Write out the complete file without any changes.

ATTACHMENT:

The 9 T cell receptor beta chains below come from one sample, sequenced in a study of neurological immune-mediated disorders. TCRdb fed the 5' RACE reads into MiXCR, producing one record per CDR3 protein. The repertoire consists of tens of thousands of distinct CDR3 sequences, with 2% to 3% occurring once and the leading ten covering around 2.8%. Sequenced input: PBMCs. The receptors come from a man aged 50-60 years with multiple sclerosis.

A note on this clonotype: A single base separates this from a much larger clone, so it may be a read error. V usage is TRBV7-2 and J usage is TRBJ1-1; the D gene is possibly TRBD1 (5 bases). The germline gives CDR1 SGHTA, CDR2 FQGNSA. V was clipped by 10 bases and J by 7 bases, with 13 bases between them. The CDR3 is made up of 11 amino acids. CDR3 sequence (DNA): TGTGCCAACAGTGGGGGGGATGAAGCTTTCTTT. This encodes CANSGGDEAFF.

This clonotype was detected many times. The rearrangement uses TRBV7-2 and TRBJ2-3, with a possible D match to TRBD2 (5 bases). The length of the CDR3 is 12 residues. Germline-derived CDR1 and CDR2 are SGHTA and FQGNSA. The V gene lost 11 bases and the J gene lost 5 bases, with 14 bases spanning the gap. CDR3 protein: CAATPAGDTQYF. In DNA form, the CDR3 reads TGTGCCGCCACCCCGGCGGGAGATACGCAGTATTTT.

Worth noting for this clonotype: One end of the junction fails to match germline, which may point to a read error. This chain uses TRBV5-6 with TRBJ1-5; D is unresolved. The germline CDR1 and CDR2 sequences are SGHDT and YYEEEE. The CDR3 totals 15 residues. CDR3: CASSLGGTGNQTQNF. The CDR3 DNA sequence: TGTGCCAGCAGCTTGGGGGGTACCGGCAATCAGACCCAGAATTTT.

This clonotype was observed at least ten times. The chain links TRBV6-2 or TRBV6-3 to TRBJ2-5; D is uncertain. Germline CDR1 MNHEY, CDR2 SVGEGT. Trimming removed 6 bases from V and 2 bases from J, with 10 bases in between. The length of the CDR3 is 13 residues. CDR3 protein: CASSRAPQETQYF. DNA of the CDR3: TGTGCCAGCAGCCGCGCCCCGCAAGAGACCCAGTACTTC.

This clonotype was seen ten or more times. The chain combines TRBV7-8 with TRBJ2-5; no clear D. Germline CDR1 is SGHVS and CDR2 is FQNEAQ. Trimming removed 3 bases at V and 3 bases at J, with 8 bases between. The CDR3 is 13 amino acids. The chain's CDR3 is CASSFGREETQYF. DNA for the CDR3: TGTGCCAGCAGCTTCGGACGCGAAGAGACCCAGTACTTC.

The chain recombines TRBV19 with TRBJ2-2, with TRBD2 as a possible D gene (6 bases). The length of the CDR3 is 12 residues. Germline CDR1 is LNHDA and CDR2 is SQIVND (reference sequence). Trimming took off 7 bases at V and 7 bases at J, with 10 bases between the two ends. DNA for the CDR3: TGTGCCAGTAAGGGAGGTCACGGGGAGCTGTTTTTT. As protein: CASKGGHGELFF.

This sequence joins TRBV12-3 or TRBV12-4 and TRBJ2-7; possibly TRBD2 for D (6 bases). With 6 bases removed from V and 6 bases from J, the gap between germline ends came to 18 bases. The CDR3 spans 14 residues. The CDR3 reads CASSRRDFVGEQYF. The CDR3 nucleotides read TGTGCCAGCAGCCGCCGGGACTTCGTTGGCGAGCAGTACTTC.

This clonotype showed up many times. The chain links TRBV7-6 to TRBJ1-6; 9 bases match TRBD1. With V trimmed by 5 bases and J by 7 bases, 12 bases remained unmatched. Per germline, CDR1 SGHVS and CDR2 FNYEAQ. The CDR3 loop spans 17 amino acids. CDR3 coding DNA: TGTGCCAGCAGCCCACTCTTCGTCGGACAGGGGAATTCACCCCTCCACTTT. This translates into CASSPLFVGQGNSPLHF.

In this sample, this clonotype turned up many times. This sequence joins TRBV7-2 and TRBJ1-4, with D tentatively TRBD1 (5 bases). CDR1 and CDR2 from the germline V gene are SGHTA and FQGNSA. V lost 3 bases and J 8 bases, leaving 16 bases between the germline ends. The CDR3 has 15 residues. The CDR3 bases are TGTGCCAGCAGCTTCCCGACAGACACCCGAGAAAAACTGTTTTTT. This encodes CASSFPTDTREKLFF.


The 9 T cell receptor beta chains below come from one sample, sequenced in a study of neurological immune-mediated disorders. TCRdb fed the 5' RACE reads into MiXCR, producing one record per CDR3 protein. The repertoire consists of tens of thousands of distinct CDR3 sequences, with 2% to 3% occurring once and the leading ten covering around 2.8%. Sequenced input: PBMCs. The receptors come from a man aged 50-60 years with multiple sclerosis.

A note on this clonotype: A single base separates this from a much larger clone, so it may be a read error. V usage is TRBV7-2 and J usage is TRBJ1-1; the D gene is possibly TRBD1 (5 bases). The germline gives CDR1 SGHTA, CDR2 FQGNSA. V was clipped by 10 bases and J by 7 bases, with 13 bases between them. The CDR3 is made up of 11 amino acids. CDR3 sequence (DNA): TGTGCCAACAGTGGGGGGGATGAAGCTTTCTTT. This encodes CANSGGDEAFF.

This clonotype was detected many times. The rearrangement uses TRBV7-2 and TRBJ2-3, with a possible D match to TRBD2 (5 bases). The length of the CDR3 is 12 residues. Germline-derived CDR1 and CDR2 are SGHTA and FQGNSA. The V gene lost 11 bases and the J gene lost 5 bases, with 14 bases spanning the gap. CDR3 protein: CAATPAGDTQYF. In DNA form, the CDR3 reads TGTGCCGCCACCCCGGCGGGAGATACGCAGTATTTT.

Worth noting for this clonotype: One end of the junction fails to match germline, which may point to a read error. This chain uses TRBV5-6 with TRBJ1-5; D is unresolved. The germline CDR1 and CDR2 sequences are SGHDT and YYEEEE. The CDR3 totals 15 residues. CDR3: CASSLGGTGNQTQNF. The CDR3 DNA sequence: TGTGCCAGCAGCTTGGGGGGTACCGGCAATCAGACCCAGAATTTT.

This clonotype was observed at least ten times. The chain links TRBV6-2 or TRBV6-3 to TRBJ2-5; D is uncertain. Germline CDR1 MNHEY, CDR2 SVGEGT. Trimming removed 6 bases from V and 2 bases from J, with 10 bases in between. The length of the CDR3 is 13 residues. CDR3 protein: CASSRAPQETQYF. DNA of the CDR3: TGTGCCAGCAGCCGCGCCCCGCAAGAGACCCAGTACTTC.

This clonotype was seen ten or more times. The chain combines TRBV7-8 with TRBJ2-5; no clear D. Germline CDR1 is SGHVS and CDR2 is FQNEAQ. Trimming removed 3 bases at V and 3 bases at J, with 8 bases between. The CDR3 is 13 amino acids. The chain's CDR3 is CASSFGREETQYF. DNA for the CDR3: TGTGCCAGCAGCTTCGGACGCGAAGAGACCCAGTACTTC.

The chain recombines TRBV19 with TRBJ2-2, with TRBD2 as a possible D gene (6 bases). The length of the CDR3 is 12 residues. Germline CDR1 is LNHDA and CDR2 is SQIVND (reference sequence). Trimming took off 7 bases at V and 7 bases at J, with 10 bases between the two ends. DNA for the CDR3: TGTGCCAGTAAGGGAGGTCACGGGGAGCTGTTTTTT. As protein: CASKGGHGELFF.

This sequence joins TRBV12-3 or TRBV12-4 and TRBJ2-7; possibly TRBD2 for D (6 bases). With 6 bases removed from V and 6 bases from J, the gap between germline ends came to 18 bases. The CDR3 spans 14 residues. The CDR3 reads CASSRRDFVGEQYF. The CDR3 nucleotides read TGTGCCAGCAGCCGCCGGGACTTCGTTGGCGAGCAGTACTTC.

This clonotype showed up many times. The chain links TRBV7-6 to TRBJ1-6; 9 bases match TRBD1. With V trimmed by 5 bases and J by 7 bases, 12 bases remained unmatched. Per germline, CDR1 SGHVS and CDR2 FNYEAQ. The CDR3 loop spans 17 amino acids. CDR3 coding DNA: TGTGCCAGCAGCCCACTCTTCGTCGGACAGGGGAATTCACCCCTCCACTTT. This translates into CASSPLFVGQGNSPLHF.

In this sample, this clonotype turned up many times. This sequence joins TRBV7-2 and TRBJ1-4, with D tentatively TRBD1 (5 bases). CDR1 and CDR2 from the germline V gene are SGHTA and FQGNSA. V lost 3 bases and J 8 bases, leaving 16 bases between the germline ends. The CDR3 has 15 residues. The CDR3 bases are TGTGCCAGCAGCTTCCCGACAGACACCCGAGAAAAACTGTTTTTT. This encodes CASSFPTDTREKLFF.